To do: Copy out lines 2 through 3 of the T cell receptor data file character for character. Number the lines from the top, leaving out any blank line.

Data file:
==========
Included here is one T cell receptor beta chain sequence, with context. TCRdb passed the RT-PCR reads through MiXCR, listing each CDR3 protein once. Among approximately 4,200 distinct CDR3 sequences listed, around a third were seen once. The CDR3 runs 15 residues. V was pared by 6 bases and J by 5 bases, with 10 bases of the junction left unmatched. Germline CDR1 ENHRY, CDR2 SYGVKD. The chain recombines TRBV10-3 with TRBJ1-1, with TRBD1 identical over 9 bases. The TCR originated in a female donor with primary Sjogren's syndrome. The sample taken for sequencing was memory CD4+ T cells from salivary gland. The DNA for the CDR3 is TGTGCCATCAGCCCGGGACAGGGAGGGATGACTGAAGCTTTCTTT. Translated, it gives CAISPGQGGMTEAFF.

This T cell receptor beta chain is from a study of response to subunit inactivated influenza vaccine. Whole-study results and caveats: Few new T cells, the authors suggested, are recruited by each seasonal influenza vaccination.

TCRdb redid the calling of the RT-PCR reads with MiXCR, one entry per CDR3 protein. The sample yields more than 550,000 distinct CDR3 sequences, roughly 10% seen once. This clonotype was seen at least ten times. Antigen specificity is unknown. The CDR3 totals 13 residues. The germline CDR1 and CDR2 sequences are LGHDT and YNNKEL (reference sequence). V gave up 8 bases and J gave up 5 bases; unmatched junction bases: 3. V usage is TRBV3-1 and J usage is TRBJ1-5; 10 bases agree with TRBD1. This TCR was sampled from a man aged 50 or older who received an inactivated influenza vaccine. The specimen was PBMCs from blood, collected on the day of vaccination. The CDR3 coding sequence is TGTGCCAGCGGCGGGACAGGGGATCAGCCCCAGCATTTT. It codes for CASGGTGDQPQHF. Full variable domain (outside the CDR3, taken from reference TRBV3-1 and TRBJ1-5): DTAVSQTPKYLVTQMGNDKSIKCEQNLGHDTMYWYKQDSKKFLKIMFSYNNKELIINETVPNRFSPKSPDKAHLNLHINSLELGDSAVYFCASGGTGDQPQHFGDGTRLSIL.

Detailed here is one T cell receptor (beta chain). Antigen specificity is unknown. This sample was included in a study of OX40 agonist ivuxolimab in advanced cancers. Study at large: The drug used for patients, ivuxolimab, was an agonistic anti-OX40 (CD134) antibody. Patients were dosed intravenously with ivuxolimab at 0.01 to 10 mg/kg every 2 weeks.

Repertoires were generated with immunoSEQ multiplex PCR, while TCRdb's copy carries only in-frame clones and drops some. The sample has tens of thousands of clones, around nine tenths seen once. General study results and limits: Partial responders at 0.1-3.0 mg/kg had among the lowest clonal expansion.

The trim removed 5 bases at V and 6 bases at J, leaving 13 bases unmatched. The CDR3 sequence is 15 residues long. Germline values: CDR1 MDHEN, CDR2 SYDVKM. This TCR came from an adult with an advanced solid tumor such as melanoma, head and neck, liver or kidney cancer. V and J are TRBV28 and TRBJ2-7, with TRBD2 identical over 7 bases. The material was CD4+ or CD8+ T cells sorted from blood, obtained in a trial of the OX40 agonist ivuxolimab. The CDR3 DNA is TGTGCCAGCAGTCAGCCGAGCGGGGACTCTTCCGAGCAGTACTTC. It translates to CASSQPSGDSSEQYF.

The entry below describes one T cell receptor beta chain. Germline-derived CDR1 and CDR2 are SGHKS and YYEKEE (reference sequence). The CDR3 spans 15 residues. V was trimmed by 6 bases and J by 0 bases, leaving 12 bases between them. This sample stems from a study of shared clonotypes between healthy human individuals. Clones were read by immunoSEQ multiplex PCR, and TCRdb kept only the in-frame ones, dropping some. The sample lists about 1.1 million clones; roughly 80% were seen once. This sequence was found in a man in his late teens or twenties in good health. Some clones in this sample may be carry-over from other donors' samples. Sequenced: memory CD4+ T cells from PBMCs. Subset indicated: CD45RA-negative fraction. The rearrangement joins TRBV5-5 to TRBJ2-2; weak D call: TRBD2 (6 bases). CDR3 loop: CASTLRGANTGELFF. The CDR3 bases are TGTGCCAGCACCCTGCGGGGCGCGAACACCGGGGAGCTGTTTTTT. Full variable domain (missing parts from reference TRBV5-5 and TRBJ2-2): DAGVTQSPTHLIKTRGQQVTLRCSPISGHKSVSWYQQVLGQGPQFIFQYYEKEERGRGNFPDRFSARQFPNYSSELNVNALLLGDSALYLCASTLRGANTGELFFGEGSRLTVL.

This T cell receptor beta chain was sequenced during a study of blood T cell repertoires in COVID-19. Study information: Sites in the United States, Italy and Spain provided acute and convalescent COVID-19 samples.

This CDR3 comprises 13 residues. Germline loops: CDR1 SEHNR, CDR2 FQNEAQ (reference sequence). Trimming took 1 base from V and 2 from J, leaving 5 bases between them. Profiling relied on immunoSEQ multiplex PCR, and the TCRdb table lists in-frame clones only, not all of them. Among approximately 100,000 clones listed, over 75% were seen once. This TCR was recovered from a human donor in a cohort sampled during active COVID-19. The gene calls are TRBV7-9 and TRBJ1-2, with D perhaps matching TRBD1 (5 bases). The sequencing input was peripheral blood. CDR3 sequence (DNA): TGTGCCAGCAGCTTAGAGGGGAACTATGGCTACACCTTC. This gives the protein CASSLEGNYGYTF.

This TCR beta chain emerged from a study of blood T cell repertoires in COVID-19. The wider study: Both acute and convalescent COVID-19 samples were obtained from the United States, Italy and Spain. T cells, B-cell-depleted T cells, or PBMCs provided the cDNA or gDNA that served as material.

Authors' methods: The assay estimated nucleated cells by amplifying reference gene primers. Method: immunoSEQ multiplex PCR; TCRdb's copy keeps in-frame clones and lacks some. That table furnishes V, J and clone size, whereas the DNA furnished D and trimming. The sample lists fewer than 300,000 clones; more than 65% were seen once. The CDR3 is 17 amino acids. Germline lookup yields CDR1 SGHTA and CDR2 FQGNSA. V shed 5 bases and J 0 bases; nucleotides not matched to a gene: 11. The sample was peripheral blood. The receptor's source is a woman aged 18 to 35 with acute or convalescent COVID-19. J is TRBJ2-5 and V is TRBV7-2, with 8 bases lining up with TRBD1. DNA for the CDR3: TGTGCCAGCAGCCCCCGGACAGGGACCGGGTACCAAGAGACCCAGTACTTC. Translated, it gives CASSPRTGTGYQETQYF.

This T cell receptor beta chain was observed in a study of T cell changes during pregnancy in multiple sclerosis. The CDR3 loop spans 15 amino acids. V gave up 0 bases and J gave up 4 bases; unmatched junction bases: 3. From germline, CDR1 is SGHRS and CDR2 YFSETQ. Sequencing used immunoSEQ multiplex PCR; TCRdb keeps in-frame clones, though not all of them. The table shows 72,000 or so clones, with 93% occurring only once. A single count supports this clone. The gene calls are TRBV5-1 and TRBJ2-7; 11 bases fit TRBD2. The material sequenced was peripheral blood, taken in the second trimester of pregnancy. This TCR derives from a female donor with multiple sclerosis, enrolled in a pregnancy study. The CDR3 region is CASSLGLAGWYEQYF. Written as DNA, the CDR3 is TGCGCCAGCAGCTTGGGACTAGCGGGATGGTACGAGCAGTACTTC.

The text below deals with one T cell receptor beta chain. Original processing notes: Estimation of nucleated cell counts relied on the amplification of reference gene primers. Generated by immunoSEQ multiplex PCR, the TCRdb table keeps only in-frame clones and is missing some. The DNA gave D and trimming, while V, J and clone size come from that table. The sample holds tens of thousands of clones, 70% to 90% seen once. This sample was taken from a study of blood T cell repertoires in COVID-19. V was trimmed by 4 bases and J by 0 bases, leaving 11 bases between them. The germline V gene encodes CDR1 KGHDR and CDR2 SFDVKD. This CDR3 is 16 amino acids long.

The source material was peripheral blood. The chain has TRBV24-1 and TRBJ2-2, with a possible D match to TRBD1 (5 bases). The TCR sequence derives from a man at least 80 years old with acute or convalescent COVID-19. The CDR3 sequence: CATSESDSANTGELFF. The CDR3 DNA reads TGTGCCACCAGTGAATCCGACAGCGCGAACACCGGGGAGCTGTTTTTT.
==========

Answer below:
This T cell receptor beta chain is from a study of response to subunit inactivated influenza vaccine. Whole-study results and caveats: Few new T cells, the authors suggested, are recruited by each seasonal influenza vaccination.

TCRdb redid the calling of the RT-PCR reads with MiXCR, one entry per CDR3 protein. The sample yields more than 550,000 distinct CDR3 sequences, roughly 10% seen once. This clonotype was seen at least ten times. Antigen specificity is unknown. The CDR3 totals 13 residues. The germline CDR1 and CDR2 sequences are LGHDT and YNNKEL (reference sequence). V gave up 8 bases and J gave up 5 bases; unmatched junction bases: 3. V usage is TRBV3-1 and J usage is TRBJ1-5; 10 bases agree with TRBD1. This TCR was sampled from a man aged 50 or older who received an inactivated influenza vaccine. The specimen was PBMCs from blood, collected on the day of vaccination. The CDR3 coding sequence is TGTGCCAGCGGCGGGACAGGGGATCAGCCCCAGCATTTT. It codes for CASGGTGDQPQHF. Full variable domain (outside the CDR3, taken from reference TRBV3-1 and TRBJ1-5): DTAVSQTPKYLVTQMGNDKSIKCEQNLGHDTMYWYKQDSKKFLKIMFSYNNKELIINETVPNRFSPKSPDKAHLNLHINSLELGDSAVYFCASGGTGDQPQHFGDGTRLSIL.